Dune, the first book in the series, was not "Great" in my estimation. The 2nd & 3rd books in the series are more solidly written, and as a result, easier to get caught up in. This particular book is fairly "thick", in that it is more overtly philosophical & theological than the previous installments. This is not to be taken that it is a struggle to get through... that is, unless you want to be!
I really believe that Herbert himself found his voice in the second in the series & had cemented, by the time he penned this book, his worldview & personal religious beliefs. As a result, there is a good deal less "self-excorcism through writing" going on in this book, but a more forceful, commanding tone to it than the previous.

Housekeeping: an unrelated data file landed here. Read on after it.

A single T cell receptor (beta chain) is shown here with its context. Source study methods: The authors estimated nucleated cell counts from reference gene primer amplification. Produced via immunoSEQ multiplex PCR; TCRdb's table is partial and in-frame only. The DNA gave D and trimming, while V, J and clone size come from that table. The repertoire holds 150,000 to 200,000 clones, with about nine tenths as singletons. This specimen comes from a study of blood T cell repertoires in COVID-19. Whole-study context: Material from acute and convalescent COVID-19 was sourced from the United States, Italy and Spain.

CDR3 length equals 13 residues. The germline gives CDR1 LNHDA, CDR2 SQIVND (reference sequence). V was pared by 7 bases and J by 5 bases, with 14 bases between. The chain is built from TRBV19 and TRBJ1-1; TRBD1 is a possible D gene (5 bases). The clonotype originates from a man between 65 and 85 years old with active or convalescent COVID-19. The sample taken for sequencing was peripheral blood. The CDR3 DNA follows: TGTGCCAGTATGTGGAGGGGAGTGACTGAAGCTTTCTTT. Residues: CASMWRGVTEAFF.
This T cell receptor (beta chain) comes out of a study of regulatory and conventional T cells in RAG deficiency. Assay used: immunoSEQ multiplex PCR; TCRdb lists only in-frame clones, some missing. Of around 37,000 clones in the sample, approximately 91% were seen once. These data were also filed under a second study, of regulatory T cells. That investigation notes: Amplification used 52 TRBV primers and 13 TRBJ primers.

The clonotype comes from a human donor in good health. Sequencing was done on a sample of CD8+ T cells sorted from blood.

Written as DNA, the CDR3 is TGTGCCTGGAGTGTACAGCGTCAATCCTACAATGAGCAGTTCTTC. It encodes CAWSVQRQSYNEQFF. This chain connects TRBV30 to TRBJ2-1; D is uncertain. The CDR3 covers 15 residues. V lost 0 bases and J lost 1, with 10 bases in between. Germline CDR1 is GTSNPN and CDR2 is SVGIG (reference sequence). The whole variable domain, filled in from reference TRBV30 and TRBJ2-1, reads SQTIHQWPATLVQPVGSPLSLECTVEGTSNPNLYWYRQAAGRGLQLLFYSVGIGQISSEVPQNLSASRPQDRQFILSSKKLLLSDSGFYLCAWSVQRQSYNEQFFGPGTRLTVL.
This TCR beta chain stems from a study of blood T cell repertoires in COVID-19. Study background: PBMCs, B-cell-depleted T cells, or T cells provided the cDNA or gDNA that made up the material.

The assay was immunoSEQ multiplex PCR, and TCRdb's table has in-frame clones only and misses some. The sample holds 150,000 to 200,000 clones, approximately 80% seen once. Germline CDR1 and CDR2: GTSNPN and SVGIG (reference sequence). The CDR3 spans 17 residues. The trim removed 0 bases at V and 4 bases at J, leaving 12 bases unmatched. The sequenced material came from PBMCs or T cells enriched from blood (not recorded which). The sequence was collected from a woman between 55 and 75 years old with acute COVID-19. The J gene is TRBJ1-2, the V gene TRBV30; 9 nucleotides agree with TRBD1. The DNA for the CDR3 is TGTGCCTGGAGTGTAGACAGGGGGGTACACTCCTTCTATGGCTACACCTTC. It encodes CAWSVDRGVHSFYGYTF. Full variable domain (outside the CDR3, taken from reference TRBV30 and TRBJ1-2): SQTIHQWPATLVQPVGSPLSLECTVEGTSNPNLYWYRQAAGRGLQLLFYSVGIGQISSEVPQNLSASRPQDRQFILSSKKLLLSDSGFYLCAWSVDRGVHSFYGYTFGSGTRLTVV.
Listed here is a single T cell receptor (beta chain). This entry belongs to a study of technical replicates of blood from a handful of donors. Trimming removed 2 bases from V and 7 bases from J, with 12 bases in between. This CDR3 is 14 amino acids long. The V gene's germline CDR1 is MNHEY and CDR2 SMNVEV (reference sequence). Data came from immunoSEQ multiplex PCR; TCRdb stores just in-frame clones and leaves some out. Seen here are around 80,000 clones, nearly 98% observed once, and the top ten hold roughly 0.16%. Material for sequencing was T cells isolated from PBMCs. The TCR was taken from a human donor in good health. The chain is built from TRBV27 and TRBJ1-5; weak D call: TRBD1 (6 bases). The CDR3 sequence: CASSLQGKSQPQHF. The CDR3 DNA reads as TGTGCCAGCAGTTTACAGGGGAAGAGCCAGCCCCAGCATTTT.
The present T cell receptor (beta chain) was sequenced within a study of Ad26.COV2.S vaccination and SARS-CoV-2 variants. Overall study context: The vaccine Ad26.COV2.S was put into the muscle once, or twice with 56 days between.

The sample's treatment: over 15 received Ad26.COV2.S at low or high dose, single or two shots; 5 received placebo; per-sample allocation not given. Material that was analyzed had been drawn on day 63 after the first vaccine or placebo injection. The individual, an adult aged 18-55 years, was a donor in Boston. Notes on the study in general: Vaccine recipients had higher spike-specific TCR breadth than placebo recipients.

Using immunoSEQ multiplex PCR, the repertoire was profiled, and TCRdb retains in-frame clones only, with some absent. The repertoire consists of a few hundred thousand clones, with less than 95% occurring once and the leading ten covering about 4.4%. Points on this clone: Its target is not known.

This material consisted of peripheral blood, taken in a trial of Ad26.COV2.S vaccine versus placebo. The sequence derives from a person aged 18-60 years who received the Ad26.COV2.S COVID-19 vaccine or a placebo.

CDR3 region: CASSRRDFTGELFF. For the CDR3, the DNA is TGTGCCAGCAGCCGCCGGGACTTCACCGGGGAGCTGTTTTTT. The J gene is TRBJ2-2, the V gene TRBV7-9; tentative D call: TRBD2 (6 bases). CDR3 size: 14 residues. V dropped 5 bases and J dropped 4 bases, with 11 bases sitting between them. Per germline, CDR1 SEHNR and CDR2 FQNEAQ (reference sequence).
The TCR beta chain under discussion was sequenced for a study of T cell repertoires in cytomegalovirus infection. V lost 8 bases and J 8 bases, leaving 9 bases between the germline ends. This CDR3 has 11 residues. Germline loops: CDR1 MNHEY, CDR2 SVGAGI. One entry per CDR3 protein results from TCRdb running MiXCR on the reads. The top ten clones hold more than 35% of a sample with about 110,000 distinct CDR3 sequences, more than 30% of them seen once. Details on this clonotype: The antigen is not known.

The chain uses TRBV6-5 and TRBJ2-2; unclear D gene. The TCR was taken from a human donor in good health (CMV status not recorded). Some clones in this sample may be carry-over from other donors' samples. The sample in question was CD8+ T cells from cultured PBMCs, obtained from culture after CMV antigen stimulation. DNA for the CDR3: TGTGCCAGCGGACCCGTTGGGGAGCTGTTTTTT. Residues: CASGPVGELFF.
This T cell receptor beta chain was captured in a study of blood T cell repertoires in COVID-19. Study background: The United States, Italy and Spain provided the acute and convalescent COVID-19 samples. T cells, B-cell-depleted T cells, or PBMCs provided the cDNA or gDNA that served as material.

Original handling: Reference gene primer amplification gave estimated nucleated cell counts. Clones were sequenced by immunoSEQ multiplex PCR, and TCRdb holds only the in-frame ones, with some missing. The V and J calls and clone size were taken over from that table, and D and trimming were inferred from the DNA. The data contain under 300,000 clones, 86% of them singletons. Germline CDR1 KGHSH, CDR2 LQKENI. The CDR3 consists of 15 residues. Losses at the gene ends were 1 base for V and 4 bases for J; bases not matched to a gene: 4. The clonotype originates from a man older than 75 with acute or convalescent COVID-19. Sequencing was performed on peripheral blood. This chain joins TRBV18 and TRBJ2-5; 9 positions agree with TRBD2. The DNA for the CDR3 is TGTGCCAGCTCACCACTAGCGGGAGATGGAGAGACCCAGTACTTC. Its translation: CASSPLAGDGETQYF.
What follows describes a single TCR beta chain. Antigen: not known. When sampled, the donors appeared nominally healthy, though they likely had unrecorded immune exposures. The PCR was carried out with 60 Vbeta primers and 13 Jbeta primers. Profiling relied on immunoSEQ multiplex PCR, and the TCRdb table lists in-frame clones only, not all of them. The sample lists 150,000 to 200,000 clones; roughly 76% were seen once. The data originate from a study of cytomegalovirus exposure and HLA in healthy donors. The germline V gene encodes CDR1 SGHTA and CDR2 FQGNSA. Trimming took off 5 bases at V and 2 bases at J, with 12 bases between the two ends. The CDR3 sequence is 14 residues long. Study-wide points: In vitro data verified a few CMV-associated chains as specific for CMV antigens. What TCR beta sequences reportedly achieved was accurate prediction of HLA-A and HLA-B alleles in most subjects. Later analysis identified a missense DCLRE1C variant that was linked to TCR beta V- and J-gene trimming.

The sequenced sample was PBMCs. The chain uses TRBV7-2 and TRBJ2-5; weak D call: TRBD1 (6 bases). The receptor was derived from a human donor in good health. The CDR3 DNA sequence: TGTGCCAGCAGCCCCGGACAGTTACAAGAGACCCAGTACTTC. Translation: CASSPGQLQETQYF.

If a book is measured by how many perfect sentences are in it (the average book has one if you are lucky), this one is well above average. I have noted 4 or 5 truly magnificent sentences in this book (and I am only 3/4 of the way through).
His commentaries on bureaucracies & bureacrats, for example, are brilliant.
I would recommend giving this series a 600 page grace period... the payoff is huge. By the time you hit this book, you will be completely consumed.